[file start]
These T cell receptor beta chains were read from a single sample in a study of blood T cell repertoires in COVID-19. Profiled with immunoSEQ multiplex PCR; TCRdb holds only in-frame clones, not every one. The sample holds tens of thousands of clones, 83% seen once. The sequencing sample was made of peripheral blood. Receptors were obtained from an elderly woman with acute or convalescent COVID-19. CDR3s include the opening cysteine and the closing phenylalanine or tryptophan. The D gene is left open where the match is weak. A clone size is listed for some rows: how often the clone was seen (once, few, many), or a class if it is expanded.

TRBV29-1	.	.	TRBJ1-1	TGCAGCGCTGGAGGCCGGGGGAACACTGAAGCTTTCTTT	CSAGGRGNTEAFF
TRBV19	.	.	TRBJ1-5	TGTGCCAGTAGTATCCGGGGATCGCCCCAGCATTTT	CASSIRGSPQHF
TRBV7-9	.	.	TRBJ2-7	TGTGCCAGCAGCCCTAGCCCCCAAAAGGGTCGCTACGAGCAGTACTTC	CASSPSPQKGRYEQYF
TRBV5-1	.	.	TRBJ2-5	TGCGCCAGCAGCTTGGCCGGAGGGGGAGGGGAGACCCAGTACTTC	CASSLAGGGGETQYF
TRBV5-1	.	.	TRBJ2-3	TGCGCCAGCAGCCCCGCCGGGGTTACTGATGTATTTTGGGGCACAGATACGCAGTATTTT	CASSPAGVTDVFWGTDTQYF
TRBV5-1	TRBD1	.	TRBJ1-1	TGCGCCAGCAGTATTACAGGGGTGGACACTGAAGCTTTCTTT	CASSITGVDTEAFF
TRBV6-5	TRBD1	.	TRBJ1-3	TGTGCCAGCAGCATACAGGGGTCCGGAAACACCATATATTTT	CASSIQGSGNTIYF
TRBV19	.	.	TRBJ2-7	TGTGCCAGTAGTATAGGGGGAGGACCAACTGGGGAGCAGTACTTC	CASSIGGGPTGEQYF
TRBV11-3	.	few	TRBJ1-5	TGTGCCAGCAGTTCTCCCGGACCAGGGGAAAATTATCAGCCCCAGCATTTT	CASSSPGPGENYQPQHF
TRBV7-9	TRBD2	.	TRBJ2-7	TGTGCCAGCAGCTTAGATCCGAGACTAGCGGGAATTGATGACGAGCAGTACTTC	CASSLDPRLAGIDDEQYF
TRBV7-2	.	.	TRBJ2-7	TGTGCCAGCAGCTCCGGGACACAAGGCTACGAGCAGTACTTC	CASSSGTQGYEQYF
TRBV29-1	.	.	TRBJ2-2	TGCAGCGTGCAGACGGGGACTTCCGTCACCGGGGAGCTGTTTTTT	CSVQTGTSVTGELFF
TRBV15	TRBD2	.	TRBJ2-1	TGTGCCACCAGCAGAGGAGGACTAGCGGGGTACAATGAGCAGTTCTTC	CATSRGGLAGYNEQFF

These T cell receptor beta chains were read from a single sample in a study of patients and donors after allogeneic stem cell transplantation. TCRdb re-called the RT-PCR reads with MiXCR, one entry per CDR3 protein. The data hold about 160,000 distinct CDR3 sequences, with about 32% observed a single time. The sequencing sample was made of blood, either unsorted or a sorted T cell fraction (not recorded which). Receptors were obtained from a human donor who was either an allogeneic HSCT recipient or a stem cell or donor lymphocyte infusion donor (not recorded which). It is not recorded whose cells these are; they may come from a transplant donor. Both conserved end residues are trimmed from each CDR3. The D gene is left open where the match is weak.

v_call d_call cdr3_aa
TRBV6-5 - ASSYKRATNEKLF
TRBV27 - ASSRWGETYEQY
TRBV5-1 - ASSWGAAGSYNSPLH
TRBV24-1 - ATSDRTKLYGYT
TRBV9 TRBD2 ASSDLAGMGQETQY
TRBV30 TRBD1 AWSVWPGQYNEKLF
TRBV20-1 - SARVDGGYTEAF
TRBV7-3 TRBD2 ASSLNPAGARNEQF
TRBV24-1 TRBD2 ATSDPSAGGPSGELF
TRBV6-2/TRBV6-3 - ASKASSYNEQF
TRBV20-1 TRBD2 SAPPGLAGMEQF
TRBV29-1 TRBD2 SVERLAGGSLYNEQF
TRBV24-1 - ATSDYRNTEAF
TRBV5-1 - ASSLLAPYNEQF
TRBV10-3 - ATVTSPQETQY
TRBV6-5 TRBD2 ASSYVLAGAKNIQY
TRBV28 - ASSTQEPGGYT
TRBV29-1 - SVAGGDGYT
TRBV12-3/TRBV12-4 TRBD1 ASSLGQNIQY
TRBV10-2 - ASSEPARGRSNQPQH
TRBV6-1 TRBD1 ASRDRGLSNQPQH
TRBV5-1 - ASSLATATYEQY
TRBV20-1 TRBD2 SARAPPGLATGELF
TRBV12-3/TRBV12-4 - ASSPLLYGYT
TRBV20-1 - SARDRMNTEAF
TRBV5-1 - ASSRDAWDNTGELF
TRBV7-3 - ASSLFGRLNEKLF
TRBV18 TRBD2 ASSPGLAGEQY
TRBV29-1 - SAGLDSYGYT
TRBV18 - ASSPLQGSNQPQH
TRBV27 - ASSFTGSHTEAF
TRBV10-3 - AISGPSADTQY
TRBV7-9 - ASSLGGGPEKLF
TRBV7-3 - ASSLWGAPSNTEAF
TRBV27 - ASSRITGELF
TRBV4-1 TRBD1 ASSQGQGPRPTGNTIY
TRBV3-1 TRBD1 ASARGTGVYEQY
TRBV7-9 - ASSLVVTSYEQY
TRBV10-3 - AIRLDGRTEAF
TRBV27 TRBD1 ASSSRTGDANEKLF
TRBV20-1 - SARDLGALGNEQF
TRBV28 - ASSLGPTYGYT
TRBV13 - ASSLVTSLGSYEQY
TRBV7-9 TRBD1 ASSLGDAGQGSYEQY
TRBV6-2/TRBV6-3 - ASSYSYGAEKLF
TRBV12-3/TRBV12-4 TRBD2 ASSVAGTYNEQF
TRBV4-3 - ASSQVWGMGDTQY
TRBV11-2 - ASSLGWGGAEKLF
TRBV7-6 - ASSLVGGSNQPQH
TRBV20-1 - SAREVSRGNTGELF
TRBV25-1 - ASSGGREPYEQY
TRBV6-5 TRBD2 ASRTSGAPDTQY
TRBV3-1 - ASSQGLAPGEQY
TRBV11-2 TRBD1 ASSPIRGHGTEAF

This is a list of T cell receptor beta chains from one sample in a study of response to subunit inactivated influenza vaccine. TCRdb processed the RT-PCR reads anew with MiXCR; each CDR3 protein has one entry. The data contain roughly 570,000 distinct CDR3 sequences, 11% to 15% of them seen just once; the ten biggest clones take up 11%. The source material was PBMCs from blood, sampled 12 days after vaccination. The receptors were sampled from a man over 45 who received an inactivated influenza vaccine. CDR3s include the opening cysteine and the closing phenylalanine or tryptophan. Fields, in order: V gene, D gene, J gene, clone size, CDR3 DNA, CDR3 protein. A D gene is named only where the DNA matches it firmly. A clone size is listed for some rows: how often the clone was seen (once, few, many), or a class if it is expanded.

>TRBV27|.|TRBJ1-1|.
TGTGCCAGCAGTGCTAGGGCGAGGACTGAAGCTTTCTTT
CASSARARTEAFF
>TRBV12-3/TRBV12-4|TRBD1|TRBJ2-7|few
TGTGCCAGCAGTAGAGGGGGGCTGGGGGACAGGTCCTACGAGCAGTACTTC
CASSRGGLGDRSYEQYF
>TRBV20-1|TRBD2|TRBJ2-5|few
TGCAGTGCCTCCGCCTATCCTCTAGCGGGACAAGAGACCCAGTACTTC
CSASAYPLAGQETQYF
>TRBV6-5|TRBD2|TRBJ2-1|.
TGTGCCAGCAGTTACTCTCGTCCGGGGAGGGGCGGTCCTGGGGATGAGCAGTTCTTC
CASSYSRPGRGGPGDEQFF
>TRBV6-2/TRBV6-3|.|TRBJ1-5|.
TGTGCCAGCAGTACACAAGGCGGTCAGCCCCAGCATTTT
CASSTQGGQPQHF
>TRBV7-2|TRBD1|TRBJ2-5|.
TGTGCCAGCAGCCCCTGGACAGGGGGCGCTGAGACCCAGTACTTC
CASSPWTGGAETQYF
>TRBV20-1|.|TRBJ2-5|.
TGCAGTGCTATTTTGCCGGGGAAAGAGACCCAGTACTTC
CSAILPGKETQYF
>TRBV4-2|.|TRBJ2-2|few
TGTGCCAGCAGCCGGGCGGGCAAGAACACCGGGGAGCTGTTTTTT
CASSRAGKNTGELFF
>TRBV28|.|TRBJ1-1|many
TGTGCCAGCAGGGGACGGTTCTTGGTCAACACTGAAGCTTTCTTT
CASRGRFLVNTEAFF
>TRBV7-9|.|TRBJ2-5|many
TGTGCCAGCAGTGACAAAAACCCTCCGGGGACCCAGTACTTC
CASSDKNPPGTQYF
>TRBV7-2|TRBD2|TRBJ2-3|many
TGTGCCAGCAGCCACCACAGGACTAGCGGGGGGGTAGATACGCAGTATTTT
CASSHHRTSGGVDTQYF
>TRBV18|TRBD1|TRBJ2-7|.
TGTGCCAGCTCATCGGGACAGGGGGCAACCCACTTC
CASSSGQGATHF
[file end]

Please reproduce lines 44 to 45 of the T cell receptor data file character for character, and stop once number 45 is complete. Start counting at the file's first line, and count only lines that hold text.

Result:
TRBV18 TRBD2 ASSPGLAGEQY
TRBV29-1 - SAGLDSYGYT